The Family Medical Leave Act (FMLA) was passed into law in 1993 to protect the rights of workers who need to take time off for medical reasons. But currently almost half of Americans do not qualify for that leave and of those who do, most opt not to take it because they simply can’t afford it.
Ellen Bravo is the coordinator for the Multi-State Working Families Consortium, a group that lobbies for paid leave. She says that law was a good first step.
"It says you shouldn't be fired for having a child or family member who needs care. Essentially, it provides twelve weeks of unpaid leave for parents of a new child, whether by birth, adoption, or foster care, or a seriously ill child, spouse as defined by law, or elderly parent."
The law does not require employers to pay you during that time, but they do have to allow you to return to the same or equal position.
Bravo says, "You have to work for a company of fifty or more for at least a year, at least 25 hours each week, in order to be covered. Those things leave out half of the private sector workforce.
"The definition of family is vary narrow; as you can see it doesn't cover same-sex partners or siblings, grandparents, et cetera. While it is important that it covers serious illness, not all kids, fortunately get leukemia, but they do all get strep throat and ear infections and stomach flus, and that is not covered.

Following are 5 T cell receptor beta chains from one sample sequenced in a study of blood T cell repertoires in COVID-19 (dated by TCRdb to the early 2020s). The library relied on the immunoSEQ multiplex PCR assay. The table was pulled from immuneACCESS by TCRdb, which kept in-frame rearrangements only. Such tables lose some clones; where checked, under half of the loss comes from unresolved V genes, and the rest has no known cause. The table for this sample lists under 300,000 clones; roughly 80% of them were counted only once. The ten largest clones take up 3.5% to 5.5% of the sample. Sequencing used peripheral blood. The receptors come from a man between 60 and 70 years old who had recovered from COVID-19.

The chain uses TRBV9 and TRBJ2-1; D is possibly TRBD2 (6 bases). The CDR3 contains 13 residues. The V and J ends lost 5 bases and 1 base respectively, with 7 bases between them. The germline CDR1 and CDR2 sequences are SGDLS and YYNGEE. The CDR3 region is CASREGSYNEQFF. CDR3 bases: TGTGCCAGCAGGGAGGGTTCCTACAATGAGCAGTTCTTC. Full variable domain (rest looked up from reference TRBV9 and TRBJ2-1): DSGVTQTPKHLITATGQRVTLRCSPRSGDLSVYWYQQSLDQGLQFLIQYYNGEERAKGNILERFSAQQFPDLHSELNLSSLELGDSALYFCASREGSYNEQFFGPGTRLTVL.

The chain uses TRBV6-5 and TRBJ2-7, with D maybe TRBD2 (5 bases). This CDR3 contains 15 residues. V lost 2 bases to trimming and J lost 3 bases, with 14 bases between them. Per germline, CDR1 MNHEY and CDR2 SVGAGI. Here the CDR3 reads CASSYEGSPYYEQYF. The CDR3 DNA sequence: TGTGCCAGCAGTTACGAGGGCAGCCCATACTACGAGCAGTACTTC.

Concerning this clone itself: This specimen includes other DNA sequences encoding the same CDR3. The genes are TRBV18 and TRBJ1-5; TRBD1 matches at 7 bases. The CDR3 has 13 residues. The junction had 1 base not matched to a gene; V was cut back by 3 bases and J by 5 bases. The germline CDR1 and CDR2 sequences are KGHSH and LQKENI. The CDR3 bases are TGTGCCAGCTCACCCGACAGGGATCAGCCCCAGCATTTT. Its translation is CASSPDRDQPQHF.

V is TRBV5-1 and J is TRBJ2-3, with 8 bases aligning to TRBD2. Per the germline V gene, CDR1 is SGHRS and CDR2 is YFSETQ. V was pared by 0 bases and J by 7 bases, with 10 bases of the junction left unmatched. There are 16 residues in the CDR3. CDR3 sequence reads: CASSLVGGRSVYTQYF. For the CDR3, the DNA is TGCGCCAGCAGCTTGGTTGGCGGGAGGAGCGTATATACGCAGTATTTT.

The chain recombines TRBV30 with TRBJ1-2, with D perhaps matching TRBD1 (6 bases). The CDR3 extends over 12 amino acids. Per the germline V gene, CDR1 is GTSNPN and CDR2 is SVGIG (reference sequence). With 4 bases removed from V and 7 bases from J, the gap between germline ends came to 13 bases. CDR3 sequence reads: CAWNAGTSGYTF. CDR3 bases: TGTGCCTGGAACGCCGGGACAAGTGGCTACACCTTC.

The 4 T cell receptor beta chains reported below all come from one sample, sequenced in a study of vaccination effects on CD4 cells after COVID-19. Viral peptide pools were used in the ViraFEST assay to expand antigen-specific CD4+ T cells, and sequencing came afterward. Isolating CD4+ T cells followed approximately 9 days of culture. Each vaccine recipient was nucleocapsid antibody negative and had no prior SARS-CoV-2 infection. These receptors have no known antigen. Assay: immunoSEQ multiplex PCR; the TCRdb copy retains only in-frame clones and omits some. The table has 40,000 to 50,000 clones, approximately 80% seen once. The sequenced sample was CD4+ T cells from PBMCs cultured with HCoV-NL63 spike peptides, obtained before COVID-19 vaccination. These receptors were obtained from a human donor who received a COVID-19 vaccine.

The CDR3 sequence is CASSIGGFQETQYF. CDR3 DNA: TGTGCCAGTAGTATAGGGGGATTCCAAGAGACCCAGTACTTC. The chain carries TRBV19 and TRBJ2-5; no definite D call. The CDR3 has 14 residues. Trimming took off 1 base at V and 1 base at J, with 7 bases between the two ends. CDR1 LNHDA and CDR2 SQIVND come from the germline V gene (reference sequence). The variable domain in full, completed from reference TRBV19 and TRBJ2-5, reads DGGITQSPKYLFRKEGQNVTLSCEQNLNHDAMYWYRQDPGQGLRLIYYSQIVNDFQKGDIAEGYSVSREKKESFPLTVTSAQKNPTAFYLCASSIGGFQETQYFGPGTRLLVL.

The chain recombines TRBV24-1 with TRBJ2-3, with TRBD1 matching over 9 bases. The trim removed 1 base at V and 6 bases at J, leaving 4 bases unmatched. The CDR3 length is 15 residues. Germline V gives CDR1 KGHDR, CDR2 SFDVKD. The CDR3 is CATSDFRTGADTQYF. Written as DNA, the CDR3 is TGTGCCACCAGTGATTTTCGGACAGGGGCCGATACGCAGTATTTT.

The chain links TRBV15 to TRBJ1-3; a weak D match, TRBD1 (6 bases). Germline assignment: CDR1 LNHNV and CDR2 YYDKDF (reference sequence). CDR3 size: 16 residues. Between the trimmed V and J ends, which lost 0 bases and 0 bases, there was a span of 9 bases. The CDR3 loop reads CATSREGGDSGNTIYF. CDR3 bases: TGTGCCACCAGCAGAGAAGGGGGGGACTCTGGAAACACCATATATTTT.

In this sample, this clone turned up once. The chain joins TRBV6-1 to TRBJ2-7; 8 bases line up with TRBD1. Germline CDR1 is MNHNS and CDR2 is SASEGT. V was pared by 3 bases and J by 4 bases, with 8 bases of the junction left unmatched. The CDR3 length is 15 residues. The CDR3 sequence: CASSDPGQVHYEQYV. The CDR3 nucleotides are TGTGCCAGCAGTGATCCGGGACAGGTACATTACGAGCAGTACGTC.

"And, of course, the leave is unpaid. There are approxiamtely 2.7 million workers each year who are eligible for family leave, but cannot take it because they can't afford it," says Bravo.
There are numerous challenges for workers trying to maintain their households when they or a family member get sick. Legal changes implemented last month by the outgoing Bush administration actually make those challenges even more difficult.
"If you have no leave, or if your leave isn't covered by the FMLA and is unpaid, what you have is people often end up on public assistance. I was on a commission that was appointed by Congress in 1995 to study the impact of the Family Medical Leave Act that had been passed two years earlier.
"One of the things we asked employees was 'How did you support yourself while you were on leave?' One in eight said, 'By going on public assistance.' When I asked them to crunch the numbers for family income for low income families, that number was one in five.
"So we have lots of people who end up on welfare because they have no family leave. I know of companies who tell you, 'Here is our family leave program,' and then give you the information to sign up for your state's welfare program. We can do a lot better than that," says Bravo.
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